Q. No doubt PCS is charting new territories in this segment. Given how frequently circumstances change, what plans for transformation are you pursuing to remain relevant now and in the future?

We are actively involved in the scientific development of the field of non-clinical development, which continues to face emerging challenges. For example, during the pandemic, we contributed through regular workshops on vaccine development offered by the Association of Applied Human Pharmacology (www.agah.eu) to promote the understanding of vaccine development from a non-clinical perspective. I serve as a regent for the AGAH for many years. The AGAH also contributes to the development of guidance documents. I participated as a delegate on behalf of the AGAH as a senior expert in non-clinical development in the EMA-meeting for the revision of the European Guideline on Strategies to Identify and Mitigate Risks for First-In-Human and Early Clinical Trials with Investigational Medicinal Products, the revised version of which was implemented in February 2018 following the MAD trial incident with BIA 10-2474 in January 2016.

Q. Is there anything else you want us to highlight that we might have missed?

Yes, I would like to add: Start your research by defining a target drug profile first i.e. think backward from the end of the process. Your non-clinical development cannot start without knowing the condition the clinicians intend to treat. The indication will define clinical, and therefore, non-clinical development. Non-clinical development is the bridge from bench to bedside – ca. seventy-five percent of new molecules in non-clinical development never reach clinical development, often because of untoward adverse effects which cannot be accepted for a given drug profile. However, sometimes, a certain level of adverse effects may be tolerated in another indication. It is of utmost importance to focus on the most promising drug candidates. Early consideration of non-clinical expertise for any research project helps to shape the development of a new drug according to the requirements of effective medical treatment, thereby streamlining the process and increasing the chances of success. We also advise seeking regulatory guidance early on through well-prepared scientific advice procedures and meetings. The highest scientific and quality standards are crucial and require a multifaceted approach, involving close and mutual interaction between all disciplines involved.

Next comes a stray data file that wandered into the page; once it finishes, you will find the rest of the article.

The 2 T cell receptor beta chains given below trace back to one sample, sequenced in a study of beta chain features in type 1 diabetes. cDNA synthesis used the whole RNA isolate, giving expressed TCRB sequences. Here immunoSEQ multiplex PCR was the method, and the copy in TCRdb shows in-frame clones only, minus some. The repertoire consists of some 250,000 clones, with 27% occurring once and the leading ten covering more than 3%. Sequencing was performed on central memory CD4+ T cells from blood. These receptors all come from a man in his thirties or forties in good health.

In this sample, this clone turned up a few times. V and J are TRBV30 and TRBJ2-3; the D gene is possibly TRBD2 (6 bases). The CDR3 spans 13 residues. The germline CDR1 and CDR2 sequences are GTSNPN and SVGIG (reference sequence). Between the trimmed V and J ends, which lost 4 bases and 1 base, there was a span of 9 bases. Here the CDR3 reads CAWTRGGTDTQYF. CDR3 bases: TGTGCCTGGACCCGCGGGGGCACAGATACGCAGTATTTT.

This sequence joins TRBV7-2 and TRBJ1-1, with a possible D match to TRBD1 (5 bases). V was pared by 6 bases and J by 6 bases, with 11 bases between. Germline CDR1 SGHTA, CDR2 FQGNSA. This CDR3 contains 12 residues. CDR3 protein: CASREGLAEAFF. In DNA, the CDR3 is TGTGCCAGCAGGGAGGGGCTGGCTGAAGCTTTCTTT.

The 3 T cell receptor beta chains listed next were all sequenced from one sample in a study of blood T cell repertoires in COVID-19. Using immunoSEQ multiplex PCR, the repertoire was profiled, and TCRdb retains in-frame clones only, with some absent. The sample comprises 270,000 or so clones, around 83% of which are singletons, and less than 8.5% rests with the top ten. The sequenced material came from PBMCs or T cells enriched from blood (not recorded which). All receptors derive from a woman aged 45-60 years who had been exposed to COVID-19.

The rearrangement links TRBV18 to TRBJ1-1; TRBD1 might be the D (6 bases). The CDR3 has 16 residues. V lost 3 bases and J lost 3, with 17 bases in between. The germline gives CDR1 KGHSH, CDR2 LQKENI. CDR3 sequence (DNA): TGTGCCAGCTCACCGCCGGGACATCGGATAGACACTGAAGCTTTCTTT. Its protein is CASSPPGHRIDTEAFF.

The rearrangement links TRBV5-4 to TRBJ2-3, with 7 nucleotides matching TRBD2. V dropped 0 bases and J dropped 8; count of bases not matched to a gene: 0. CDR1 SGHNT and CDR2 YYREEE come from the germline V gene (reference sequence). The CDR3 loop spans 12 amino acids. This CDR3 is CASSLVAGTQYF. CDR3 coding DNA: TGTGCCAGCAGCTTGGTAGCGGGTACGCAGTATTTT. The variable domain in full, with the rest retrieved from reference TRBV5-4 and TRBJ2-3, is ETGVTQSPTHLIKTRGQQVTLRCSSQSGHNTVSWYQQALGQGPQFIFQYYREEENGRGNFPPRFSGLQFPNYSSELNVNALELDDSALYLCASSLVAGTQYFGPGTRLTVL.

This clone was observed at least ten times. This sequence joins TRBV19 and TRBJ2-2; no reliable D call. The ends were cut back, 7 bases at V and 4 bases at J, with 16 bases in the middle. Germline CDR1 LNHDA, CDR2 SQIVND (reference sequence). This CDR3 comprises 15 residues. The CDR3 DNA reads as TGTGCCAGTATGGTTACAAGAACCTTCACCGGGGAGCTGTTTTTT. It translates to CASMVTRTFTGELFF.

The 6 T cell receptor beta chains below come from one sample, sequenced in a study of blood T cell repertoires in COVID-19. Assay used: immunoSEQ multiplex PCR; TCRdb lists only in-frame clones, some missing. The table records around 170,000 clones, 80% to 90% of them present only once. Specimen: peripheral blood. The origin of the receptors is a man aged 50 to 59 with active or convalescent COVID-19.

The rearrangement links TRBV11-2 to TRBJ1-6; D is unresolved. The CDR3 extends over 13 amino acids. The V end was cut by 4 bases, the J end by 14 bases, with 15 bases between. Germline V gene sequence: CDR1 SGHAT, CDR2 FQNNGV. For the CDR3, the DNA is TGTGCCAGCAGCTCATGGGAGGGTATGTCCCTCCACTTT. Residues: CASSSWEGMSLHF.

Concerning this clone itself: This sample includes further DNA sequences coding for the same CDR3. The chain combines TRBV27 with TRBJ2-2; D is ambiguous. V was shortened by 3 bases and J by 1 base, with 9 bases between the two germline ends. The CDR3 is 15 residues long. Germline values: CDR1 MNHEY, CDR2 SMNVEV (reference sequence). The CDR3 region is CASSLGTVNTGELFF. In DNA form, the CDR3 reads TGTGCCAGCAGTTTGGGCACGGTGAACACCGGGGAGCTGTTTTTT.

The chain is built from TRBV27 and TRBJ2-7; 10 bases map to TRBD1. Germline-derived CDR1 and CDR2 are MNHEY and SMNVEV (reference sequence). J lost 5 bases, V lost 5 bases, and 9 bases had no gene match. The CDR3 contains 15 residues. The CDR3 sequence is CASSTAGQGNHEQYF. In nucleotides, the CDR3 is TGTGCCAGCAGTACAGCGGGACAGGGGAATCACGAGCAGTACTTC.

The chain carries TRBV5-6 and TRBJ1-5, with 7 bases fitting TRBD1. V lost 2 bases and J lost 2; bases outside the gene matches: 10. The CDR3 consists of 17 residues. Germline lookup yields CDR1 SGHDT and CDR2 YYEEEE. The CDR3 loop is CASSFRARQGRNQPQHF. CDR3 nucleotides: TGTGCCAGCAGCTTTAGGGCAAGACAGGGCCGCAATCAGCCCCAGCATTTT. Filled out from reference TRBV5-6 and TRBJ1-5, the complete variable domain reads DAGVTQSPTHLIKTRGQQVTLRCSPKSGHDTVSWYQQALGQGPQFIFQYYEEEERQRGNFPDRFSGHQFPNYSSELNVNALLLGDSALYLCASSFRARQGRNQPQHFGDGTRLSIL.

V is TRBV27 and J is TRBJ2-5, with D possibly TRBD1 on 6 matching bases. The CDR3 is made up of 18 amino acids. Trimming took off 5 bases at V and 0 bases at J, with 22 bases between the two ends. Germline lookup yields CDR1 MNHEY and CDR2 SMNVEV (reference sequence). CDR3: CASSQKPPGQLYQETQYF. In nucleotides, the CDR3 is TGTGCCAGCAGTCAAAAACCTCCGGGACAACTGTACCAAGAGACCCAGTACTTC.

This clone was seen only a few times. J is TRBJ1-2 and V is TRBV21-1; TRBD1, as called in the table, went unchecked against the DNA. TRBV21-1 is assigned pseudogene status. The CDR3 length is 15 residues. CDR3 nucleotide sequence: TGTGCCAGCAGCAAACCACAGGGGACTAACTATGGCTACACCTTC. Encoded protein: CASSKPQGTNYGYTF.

About | Dr. Stephanie Plassmann

Dr. Stephanie Plassmann is a senior expert in non-clinical drug development, and acts as an independent consultant for international companies and institutions since 2004. She holds expertise in pharmacology, non-clinical safety, and drug development, both from a strategic as well as a hands-on operational perspective comprising a broad spectrum of indications from early to late-stage development. She has been a part of the industry for nearly three decades and held positions in senior management for leading companies in the pharmaceutical industry. Dr. Stephanie Plassmann took over PCS (Basel, Switzerland), in 2011 and since she joined the company, her efforts have been dedicated to expanding the expertise of PCS. Today, the company comprises a dedicated team of senior experts each having more than 25 years of continuous hands-on experience and expertise in the field of preclinical drug development, including preclinical pharmacology, toxicology, toxicopathology, DMPK, and GLP.

“I developed the company further in the areas of drug metabolism and pharmacokinetics, non-clinical pharmacology, and quality assurance according to GLP (Good Laboratory Practice), and later to include even clinical pharmacology on a case-by-case basis.”